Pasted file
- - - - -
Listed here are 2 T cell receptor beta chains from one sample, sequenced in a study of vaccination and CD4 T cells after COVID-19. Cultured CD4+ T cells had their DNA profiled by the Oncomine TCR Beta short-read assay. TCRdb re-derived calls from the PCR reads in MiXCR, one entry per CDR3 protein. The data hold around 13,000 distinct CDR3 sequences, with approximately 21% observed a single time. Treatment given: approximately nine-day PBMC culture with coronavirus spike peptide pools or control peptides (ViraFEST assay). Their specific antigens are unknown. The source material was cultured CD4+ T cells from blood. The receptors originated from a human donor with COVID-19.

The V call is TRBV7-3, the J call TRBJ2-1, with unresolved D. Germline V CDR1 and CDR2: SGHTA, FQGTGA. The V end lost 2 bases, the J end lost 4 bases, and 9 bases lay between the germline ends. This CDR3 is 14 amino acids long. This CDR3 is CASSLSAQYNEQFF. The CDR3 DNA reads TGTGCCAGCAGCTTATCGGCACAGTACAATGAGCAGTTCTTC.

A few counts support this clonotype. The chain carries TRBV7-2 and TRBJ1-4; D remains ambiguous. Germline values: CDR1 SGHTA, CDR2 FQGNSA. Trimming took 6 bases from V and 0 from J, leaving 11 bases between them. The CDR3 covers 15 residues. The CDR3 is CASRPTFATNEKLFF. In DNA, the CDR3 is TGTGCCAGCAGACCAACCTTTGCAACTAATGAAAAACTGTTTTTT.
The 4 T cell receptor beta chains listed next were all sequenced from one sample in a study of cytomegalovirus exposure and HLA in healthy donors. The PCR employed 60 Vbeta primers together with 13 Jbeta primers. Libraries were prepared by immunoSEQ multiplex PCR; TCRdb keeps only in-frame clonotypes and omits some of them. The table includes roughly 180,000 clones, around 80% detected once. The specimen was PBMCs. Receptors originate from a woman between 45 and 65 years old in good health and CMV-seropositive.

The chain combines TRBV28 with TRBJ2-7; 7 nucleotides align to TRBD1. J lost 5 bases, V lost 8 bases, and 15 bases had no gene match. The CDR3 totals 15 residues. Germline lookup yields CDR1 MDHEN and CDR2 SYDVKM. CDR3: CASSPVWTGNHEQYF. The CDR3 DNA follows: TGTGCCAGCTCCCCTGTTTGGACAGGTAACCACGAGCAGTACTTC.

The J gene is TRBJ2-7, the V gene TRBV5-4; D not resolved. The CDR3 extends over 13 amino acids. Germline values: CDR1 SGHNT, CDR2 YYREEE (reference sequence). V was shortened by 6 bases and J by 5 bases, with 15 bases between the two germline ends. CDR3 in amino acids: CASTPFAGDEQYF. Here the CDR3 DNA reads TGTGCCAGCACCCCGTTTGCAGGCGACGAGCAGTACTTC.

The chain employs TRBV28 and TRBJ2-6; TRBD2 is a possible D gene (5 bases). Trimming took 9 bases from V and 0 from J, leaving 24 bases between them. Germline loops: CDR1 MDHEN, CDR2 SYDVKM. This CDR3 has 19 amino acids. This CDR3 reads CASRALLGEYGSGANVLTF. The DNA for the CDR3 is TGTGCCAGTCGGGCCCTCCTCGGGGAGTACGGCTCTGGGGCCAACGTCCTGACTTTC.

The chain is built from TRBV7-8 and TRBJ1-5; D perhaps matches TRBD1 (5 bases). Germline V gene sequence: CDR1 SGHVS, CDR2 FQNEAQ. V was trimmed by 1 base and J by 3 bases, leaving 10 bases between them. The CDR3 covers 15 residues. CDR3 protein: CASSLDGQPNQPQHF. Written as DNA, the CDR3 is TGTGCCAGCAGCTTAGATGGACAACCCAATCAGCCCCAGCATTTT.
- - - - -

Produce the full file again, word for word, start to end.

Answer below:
Listed here are 2 T cell receptor beta chains from one sample, sequenced in a study of vaccination and CD4 T cells after COVID-19. Cultured CD4+ T cells had their DNA profiled by the Oncomine TCR Beta short-read assay. TCRdb re-derived calls from the PCR reads in MiXCR, one entry per CDR3 protein. The data hold around 13,000 distinct CDR3 sequences, with approximately 21% observed a single time. Treatment given: approximately nine-day PBMC culture with coronavirus spike peptide pools or control peptides (ViraFEST assay). Their specific antigens are unknown. The source material was cultured CD4+ T cells from blood. The receptors originated from a human donor with COVID-19.

The V call is TRBV7-3, the J call TRBJ2-1, with unresolved D. Germline V CDR1 and CDR2: SGHTA, FQGTGA. The V end lost 2 bases, the J end lost 4 bases, and 9 bases lay between the germline ends. This CDR3 is 14 amino acids long. This CDR3 is CASSLSAQYNEQFF. The CDR3 DNA reads TGTGCCAGCAGCTTATCGGCACAGTACAATGAGCAGTTCTTC.

A few counts support this clonotype. The chain carries TRBV7-2 and TRBJ1-4; D remains ambiguous. Germline values: CDR1 SGHTA, CDR2 FQGNSA. Trimming took 6 bases from V and 0 from J, leaving 11 bases between them. The CDR3 covers 15 residues. The CDR3 is CASRPTFATNEKLFF. In DNA, the CDR3 is TGTGCCAGCAGACCAACCTTTGCAACTAATGAAAAACTGTTTTTT.
The 4 T cell receptor beta chains listed next were all sequenced from one sample in a study of cytomegalovirus exposure and HLA in healthy donors. The PCR employed 60 Vbeta primers together with 13 Jbeta primers. Libraries were prepared by immunoSEQ multiplex PCR; TCRdb keeps only in-frame clonotypes and omits some of them. The table includes roughly 180,000 clones, around 80% detected once. The specimen was PBMCs. Receptors originate from a woman between 45 and 65 years old in good health and CMV-seropositive.

The chain combines TRBV28 with TRBJ2-7; 7 nucleotides align to TRBD1. J lost 5 bases, V lost 8 bases, and 15 bases had no gene match. The CDR3 totals 15 residues. Germline lookup yields CDR1 MDHEN and CDR2 SYDVKM. CDR3: CASSPVWTGNHEQYF. The CDR3 DNA follows: TGTGCCAGCTCCCCTGTTTGGACAGGTAACCACGAGCAGTACTTC.

The J gene is TRBJ2-7, the V gene TRBV5-4; D not resolved. The CDR3 extends over 13 amino acids. Germline values: CDR1 SGHNT, CDR2 YYREEE (reference sequence). V was shortened by 6 bases and J by 5 bases, with 15 bases between the two germline ends. CDR3 in amino acids: CASTPFAGDEQYF. Here the CDR3 DNA reads TGTGCCAGCACCCCGTTTGCAGGCGACGAGCAGTACTTC.

The chain employs TRBV28 and TRBJ2-6; TRBD2 is a possible D gene (5 bases). Trimming took 9 bases from V and 0 from J, leaving 24 bases between them. Germline loops: CDR1 MDHEN, CDR2 SYDVKM. This CDR3 has 19 amino acids. This CDR3 reads CASRALLGEYGSGANVLTF. The DNA for the CDR3 is TGTGCCAGTCGGGCCCTCCTCGGGGAGTACGGCTCTGGGGCCAACGTCCTGACTTTC.

The chain is built from TRBV7-8 and TRBJ1-5; D perhaps matches TRBD1 (5 bases). Germline V gene sequence: CDR1 SGHVS, CDR2 FQNEAQ. V was trimmed by 1 base and J by 3 bases, leaving 10 bases between them. The CDR3 covers 15 residues. CDR3 protein: CASSLDGQPNQPQHF. Written as DNA, the CDR3 is TGTGCCAGCAGCTTAGATGGACAACCCAATCAGCCCCAGCATTTT.